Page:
BEING AFRICAN AND A YOUNG WOMAN, WHAT TO SAY FOR IT?

I am African and a young woman, these identities for some reasons need to be emphasized, why is that?
Our society a few years ago would have me explain what I’m doing thinking I can just take the stage (in this case this virtual stage) to dare air my opinion. But I am happy to be alive at a time when some African Countries such as Rwanda are among the  top 10  countres in the recent world Gender Gap report and my country Kenya made strides all the way from number 78 to 42. This is to be celebrated but there are countries in Africa still doing badly in terms of closing the gender gap and achieving gender equality, we must harmonize our efforts and ensure daughters of Africa everywhere have something to celebrate.
I now get to the point where I will call Africa out on their bluff, currently we have 91.5million African women and girls living with the consequences of Female Genital Mutilation, an archaic practice that endangers girls lives and is usually a precursor of early child marriage that curtails girls education and puts their health at risk. I for example would not be so ably expressing myself had I not stepped into a classroom and been granted the basic requirements to keep me in that class and ensure I excel , such basic requirements included sanitary towels and as a young girls growing up within the confines of the MDG poverty ceiling of families living below 1dollar a day, sanitary towels were not easy to come by, neither were they the priority commodity for my mother to spend the little money we had on!!
Onto the topic of the day, It is Africa Youth Day with the theme” to build on young women’s potential”, as a young African woman I feel the need to speak as to how I would like to see our potential built. Young women are currently disproportionately affected by the high unemployment rates on the continent and for those who are employed they are prey to sexual violence, sexual harassment and unequal pay, the historical gender gaps haven’t been closed and we still have some professional fields still widely dominated by young men which should eventually be equalized. Now I know that we have the perception that Africa is rising, but are we all rising or we are rising and leaving some behind? and these some left behind being young women and girls!! Participation in political leadership is still a touchy subject, we can rise but up to a certain point. No??In some parts of Africa, rape continues to be used as a weapon of war..this is despicable!!!!!

For us to build potential of any individual, they have to be healthy and well capable to utilize their potential productively , so it is time that Africa invested in women’s health seriously having committed to a 15% investment on health in the Abuja declaration but not there quite yet.To reap any demographic dividend from the 70% of our population ( adolescents and youth including young women) health and education are just those things we have to keep working at.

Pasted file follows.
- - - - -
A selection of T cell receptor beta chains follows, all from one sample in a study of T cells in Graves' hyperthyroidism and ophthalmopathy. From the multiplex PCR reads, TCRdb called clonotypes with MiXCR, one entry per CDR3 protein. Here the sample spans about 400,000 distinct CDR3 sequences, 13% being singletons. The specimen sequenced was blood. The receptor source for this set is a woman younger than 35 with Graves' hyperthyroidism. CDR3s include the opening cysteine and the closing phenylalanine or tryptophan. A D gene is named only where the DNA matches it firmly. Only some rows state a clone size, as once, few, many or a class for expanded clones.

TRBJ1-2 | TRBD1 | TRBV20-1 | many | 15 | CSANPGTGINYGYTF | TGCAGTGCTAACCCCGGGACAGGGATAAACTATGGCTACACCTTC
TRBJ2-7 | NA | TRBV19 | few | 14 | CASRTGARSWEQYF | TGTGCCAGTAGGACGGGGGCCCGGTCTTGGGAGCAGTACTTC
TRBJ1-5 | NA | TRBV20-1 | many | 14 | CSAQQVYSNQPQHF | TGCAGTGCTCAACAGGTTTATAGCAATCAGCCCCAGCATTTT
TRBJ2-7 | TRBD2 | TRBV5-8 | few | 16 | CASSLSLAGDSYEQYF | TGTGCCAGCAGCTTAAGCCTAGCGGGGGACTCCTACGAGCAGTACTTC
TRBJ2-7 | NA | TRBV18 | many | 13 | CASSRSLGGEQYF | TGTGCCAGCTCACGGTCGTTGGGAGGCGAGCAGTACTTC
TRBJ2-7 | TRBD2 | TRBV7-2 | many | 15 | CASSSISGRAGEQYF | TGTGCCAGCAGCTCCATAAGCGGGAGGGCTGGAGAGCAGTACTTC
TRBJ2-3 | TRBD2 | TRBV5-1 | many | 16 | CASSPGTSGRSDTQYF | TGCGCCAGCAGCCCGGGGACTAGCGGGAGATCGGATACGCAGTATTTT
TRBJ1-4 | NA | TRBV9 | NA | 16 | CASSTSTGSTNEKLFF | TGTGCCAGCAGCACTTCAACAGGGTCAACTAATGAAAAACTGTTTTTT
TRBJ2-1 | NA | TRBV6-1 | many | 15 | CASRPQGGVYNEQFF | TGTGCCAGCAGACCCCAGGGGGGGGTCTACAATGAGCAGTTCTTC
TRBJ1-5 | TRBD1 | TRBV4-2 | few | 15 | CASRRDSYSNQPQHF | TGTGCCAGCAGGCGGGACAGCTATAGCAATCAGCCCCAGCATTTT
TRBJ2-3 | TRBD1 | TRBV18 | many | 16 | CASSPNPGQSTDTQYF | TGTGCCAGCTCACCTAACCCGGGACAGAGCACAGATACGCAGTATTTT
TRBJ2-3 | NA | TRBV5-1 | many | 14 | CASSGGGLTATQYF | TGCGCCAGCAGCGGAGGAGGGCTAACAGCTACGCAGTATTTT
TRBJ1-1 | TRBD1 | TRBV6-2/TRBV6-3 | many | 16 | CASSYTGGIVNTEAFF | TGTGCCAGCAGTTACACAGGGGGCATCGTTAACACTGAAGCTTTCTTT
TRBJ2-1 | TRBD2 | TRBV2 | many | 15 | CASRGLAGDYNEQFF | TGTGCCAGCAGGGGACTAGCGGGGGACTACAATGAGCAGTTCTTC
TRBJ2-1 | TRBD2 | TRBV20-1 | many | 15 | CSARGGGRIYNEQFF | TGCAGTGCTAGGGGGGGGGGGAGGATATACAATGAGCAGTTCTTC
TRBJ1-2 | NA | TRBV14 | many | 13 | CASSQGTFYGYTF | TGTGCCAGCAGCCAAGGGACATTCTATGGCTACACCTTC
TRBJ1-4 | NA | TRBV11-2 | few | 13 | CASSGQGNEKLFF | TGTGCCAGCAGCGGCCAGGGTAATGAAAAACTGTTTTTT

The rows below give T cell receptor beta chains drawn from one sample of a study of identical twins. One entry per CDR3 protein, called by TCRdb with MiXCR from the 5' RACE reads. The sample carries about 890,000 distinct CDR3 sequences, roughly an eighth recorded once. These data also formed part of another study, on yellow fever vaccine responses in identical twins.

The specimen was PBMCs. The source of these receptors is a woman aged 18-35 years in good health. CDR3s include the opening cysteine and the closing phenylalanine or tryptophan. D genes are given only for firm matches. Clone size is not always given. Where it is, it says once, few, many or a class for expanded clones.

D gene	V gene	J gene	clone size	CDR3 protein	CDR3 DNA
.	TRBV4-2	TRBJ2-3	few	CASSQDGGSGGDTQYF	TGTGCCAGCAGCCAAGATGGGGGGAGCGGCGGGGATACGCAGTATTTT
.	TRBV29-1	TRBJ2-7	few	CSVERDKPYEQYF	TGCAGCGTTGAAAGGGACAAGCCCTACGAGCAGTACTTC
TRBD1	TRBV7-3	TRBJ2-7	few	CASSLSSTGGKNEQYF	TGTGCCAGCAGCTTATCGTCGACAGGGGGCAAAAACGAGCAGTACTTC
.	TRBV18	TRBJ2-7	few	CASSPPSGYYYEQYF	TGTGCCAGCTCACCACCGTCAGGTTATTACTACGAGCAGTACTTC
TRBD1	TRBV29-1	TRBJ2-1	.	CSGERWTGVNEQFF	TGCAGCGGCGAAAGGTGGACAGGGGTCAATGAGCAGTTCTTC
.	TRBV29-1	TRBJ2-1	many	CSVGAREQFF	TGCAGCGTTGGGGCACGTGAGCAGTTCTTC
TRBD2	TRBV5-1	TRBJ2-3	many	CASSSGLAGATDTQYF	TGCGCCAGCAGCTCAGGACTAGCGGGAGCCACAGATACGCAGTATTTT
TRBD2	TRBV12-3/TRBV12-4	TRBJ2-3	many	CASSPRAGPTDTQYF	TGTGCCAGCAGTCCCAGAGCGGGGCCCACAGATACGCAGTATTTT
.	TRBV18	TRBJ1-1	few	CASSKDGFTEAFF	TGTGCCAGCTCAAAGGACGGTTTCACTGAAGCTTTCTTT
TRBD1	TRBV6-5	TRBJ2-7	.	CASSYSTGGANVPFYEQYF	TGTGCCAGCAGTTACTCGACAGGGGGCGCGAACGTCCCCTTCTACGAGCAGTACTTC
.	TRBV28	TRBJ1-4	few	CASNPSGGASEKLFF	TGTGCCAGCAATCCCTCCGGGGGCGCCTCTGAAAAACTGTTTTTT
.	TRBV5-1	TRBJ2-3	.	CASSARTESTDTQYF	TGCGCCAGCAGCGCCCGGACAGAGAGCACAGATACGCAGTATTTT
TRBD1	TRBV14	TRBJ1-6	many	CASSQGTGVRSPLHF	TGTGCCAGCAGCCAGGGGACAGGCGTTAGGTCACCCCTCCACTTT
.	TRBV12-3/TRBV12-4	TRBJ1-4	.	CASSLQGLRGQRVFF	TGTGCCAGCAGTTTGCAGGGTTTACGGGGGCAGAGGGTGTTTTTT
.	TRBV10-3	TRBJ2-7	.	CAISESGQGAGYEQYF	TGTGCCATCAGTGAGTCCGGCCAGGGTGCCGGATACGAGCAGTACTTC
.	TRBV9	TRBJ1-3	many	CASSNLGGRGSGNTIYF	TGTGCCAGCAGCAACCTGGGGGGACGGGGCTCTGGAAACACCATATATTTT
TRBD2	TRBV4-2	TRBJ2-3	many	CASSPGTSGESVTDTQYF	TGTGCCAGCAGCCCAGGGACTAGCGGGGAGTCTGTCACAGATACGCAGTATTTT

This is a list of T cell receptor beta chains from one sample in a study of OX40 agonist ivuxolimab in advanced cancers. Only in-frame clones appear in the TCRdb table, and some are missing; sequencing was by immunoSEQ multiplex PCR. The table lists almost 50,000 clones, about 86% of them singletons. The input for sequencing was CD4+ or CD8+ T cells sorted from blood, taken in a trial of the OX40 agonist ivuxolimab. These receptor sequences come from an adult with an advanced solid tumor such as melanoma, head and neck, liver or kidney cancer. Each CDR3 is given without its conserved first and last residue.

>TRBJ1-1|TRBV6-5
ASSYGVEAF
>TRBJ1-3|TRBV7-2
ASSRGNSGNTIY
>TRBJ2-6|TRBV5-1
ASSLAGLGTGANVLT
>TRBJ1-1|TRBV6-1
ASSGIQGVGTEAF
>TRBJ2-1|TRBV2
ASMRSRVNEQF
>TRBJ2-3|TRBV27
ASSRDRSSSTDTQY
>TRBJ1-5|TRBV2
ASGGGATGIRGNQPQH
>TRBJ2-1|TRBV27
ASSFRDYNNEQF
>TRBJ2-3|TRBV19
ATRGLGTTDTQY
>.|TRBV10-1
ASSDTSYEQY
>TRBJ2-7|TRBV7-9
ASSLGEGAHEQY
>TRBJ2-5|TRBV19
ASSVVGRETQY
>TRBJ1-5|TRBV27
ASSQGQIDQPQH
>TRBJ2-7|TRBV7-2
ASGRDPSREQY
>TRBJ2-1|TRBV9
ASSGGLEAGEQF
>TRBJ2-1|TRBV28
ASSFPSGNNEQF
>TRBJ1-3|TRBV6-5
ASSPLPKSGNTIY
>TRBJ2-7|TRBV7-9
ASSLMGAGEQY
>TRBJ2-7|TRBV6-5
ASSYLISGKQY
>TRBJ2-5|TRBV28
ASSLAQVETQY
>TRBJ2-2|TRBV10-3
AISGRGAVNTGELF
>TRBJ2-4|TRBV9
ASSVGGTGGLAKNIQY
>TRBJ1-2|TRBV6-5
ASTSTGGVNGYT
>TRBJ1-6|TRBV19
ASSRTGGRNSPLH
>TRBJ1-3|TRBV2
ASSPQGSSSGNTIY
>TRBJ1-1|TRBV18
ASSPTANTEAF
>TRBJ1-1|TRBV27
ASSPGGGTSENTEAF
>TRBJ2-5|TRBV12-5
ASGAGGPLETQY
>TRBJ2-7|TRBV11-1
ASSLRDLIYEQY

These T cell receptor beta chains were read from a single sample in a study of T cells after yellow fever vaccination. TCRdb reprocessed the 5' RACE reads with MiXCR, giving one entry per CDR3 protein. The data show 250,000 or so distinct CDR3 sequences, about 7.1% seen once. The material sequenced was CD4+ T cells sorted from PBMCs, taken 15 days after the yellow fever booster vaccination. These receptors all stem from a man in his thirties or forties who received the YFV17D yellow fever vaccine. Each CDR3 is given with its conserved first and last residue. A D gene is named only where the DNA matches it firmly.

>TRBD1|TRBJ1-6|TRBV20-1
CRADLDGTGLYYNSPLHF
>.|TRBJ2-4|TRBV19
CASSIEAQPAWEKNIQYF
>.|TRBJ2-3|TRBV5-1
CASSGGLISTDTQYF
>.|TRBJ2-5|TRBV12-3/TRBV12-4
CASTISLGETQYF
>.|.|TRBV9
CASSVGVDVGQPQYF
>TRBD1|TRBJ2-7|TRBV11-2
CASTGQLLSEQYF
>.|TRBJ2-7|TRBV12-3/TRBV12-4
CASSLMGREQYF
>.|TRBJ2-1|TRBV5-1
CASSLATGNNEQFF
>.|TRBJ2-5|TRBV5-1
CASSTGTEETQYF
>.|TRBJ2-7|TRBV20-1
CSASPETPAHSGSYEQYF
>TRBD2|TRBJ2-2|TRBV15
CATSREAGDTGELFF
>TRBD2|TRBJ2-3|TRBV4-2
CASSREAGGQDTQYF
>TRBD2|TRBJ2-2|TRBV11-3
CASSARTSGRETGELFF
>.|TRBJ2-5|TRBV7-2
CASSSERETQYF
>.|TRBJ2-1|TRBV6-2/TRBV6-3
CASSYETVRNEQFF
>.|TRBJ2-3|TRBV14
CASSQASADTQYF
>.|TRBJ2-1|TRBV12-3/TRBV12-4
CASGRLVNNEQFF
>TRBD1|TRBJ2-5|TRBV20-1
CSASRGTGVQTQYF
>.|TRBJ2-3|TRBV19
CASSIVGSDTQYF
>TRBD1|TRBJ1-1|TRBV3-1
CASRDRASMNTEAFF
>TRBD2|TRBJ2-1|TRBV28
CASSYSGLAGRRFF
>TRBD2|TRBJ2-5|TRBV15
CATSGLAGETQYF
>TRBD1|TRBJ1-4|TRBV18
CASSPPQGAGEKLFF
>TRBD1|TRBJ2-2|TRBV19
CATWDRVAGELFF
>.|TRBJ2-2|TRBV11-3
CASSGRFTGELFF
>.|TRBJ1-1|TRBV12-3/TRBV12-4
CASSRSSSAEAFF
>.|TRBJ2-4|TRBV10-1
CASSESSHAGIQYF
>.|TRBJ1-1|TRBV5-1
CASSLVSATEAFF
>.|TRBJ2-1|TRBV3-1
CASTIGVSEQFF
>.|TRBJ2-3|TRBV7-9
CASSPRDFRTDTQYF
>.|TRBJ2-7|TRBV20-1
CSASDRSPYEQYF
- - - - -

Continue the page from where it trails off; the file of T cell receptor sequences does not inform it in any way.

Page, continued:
I will end with call for African youths to celebrate today because the fact we even have an African Youth Day shows that we have started the journey towards the right direction. Next step is to realize that youth are not homogenous and tackle their issues as such, like the young women’s focus on this years theme.
Possibilities are endless.

 

Catherine is a Mandela Fellow 2016, Women Deliver Young Leader and member of Youth RISE International working group. Catherine is a passionate young African feminist activist with over 7 years of experience in advancing gender equality, youth development and sexual and reproductive health and rights in the context of sustainable development through movement building, digital and social media, policy advocacy and capacity building for young women and adolescents girls. Catherine is currently Deputy Director at Dandelion Kenya, and sits on the SDGs Kenya Forum coordination committee. Catherine has engaged with various global and regional policy processes such as ICPD Beyond 2014 review, Beijing +20 and the post 2015 development agenda. She co-authored the article ‘Leave No One Behind; Will African Women be left behind in the post 2015 development agenda ,an article published on the East African Business Monthly in February 2015. Catherine launched the #SRHRDialogues, an online advocacy and awareness raising platform on SRHR and #YAFDialogues, an online platform anticipated to be a permanent mobilizing platforms borne out of an African feminist dialogue 2015 in Accra. Follow her on Twitter: @catherinenyamb1